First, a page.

Language: There is a lot of language in Love in Winter Wonderland. There is swearing. There is also language centered around bullying.
Setting: Love in Winter Wonderland is set entirely in Hackney, England. Hackney is a borough of London. The author does a great job of describing Hackney and its community. She made it to a place that I would love to visit. I would also love to visit Wonderland!!
Plot Synopsis (as spoiler-free as I can get):
Trey hates working in his family’s bookstore, Wonderland. He doesn’t want to run it. Instead, he wants to be a singer. But his thinking changes when two things happen. First, his mother tells him that Wonderland is on the verge of closing and is considering a developer’s offer to buy it out. The second, Trey’s father falls and breaks his leg. The shop becomes his responsibility and, soon, his passion. He would do anything to save Wonderland.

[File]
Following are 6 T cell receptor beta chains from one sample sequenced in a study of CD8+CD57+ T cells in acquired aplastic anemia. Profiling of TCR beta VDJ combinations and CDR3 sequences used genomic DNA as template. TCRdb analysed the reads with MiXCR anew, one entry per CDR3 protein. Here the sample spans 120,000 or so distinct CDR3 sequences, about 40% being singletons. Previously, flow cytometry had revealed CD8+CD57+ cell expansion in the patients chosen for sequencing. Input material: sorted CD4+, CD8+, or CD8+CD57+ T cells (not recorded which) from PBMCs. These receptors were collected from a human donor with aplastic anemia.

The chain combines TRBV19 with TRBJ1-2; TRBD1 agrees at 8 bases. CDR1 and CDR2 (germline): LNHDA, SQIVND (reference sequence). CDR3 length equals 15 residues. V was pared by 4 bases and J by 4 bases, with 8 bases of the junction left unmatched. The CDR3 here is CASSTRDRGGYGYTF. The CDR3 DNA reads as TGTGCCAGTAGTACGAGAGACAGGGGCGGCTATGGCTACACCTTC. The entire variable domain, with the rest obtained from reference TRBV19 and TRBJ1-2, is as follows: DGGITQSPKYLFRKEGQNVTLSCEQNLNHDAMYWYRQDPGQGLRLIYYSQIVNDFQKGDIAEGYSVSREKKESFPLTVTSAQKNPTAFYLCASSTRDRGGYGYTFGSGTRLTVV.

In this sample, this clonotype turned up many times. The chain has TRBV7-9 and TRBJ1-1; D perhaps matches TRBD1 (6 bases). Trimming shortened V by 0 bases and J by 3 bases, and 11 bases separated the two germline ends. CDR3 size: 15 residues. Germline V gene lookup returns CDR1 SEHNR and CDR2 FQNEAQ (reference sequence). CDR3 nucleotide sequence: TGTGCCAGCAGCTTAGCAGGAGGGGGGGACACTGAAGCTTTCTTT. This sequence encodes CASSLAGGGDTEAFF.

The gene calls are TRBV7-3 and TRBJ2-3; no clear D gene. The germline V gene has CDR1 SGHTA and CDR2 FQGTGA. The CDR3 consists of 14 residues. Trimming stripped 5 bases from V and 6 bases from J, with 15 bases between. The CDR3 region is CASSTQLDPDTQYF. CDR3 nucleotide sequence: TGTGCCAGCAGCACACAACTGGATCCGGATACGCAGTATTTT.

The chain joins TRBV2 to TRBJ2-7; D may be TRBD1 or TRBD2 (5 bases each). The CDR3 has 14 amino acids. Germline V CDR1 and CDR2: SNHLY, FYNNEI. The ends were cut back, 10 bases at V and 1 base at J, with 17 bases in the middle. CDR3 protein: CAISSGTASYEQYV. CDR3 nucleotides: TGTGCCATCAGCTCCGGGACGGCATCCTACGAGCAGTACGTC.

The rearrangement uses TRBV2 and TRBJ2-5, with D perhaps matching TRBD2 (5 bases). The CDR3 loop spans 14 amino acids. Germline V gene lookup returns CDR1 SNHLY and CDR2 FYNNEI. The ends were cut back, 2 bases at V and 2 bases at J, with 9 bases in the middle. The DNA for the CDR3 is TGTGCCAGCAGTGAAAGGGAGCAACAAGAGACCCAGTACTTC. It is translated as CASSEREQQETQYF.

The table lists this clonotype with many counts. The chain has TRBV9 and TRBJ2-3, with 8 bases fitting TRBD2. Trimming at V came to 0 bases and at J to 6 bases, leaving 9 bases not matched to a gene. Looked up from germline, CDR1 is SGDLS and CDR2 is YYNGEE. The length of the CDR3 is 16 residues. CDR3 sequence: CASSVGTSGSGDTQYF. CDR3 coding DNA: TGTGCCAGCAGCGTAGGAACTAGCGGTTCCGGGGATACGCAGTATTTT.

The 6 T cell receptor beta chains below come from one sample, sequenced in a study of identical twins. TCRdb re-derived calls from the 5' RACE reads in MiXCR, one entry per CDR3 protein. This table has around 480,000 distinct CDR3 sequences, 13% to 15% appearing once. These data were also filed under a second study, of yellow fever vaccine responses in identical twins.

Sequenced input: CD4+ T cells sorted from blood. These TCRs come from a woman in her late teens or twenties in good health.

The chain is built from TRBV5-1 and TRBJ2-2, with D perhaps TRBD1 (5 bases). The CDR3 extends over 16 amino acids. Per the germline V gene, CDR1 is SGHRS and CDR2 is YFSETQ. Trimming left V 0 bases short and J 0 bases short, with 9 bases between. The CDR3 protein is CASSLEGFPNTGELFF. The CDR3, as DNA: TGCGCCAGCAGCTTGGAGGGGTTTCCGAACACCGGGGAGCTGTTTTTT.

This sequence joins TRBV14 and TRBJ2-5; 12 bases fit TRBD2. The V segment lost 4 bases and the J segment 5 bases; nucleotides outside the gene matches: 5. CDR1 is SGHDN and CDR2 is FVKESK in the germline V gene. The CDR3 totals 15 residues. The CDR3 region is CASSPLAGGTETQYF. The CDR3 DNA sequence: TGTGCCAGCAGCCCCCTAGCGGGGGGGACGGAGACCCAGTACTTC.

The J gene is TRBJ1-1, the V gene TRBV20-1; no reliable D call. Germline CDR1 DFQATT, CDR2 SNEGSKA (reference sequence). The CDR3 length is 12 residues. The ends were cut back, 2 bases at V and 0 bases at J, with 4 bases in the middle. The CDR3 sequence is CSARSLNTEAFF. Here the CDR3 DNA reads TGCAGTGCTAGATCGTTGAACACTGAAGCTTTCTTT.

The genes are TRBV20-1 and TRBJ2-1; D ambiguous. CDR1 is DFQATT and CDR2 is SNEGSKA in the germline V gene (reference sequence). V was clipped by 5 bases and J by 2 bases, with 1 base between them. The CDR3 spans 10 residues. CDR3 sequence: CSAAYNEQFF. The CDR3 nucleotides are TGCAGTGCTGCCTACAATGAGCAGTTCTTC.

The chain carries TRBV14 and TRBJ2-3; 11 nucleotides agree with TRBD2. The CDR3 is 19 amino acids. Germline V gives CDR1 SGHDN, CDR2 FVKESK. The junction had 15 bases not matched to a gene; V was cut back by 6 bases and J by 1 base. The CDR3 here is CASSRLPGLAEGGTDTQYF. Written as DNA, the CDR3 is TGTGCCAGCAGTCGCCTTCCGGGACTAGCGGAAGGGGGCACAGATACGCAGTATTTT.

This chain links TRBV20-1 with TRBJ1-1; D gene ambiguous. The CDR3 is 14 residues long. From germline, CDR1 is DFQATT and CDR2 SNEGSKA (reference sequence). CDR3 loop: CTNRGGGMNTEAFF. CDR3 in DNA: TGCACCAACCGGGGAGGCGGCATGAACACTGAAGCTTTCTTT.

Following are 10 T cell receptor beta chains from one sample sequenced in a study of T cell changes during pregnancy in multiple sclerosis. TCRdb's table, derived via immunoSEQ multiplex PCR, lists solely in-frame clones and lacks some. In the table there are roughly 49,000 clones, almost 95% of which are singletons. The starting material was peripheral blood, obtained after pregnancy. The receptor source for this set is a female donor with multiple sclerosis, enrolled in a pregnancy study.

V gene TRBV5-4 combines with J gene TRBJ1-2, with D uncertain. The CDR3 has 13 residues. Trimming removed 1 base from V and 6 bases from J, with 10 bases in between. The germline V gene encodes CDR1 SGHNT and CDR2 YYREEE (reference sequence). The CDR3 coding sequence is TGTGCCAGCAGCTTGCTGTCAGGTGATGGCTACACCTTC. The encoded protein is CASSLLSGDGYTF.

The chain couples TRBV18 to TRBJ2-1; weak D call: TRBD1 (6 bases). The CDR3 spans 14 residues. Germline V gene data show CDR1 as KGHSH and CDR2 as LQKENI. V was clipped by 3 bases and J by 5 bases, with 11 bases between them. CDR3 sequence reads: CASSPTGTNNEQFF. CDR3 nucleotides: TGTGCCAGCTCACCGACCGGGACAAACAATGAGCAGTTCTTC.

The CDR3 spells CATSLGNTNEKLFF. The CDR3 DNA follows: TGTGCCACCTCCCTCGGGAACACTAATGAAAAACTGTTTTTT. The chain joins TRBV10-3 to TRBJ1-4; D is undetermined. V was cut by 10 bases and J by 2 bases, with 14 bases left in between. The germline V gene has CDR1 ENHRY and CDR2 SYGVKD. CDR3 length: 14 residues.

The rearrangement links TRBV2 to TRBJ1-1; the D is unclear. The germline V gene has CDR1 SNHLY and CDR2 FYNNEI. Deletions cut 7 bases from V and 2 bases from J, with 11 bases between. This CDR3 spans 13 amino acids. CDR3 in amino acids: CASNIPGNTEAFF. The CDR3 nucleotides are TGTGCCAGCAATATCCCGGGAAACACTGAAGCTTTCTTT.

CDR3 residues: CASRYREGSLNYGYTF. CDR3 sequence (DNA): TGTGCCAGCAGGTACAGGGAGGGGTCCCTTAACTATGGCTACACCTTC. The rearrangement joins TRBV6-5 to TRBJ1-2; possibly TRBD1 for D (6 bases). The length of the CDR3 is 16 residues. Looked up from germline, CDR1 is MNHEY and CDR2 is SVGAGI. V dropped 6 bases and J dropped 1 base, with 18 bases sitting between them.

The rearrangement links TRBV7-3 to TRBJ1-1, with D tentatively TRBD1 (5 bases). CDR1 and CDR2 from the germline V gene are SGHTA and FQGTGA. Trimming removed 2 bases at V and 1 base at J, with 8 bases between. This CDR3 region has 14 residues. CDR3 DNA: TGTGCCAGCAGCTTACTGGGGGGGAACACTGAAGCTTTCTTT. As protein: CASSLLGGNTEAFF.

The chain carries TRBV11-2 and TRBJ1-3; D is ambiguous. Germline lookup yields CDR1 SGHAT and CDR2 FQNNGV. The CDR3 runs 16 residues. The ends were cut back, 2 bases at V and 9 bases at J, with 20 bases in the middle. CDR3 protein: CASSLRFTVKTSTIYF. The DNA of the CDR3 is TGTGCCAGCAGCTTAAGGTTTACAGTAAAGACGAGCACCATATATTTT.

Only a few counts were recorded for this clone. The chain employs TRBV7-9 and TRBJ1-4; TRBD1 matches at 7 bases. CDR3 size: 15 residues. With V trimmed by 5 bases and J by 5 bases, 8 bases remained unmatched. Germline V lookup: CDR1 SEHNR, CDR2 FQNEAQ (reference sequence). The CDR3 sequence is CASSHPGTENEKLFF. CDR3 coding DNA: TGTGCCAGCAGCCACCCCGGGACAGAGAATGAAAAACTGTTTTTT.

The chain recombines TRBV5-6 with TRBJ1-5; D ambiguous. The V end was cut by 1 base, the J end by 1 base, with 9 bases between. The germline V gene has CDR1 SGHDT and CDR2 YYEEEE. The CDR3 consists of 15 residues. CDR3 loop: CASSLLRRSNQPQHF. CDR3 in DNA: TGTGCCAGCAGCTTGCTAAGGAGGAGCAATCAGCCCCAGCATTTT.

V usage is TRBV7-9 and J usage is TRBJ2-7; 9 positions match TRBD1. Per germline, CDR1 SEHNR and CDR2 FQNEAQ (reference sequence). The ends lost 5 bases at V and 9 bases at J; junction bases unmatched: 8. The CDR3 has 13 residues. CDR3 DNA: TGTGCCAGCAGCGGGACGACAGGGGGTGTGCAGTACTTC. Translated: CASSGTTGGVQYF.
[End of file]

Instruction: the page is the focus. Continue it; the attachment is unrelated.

Ariel is a quirky, shy artist who has known Trey from afar for years. When she gets invited to apply to the same art program her father attended, Ariel knows she needs a part-time job to cover the tuition. So, when the job at Wonderland falls in her lap, Ariel accepts. She becomes deeply involved in Trey’s plans to save Wonderland. But, with a monetary amount that is staggering (50,000 pounds) and a two-week time limit, she needs to think fast. What Ariel doesn’t take into consideration is her developing feelings for Trey. As the Christmas Eve deadline looms and the developers become brazen in their attempt to buy Wonderland, Ariel wonders if they will make it. She also wonders if her heart will survive working so close with Trey. Can Trey and Ariel save Wonderland? Will Trey realize that Ariel is the girl for him? Or will he miss his opportunity?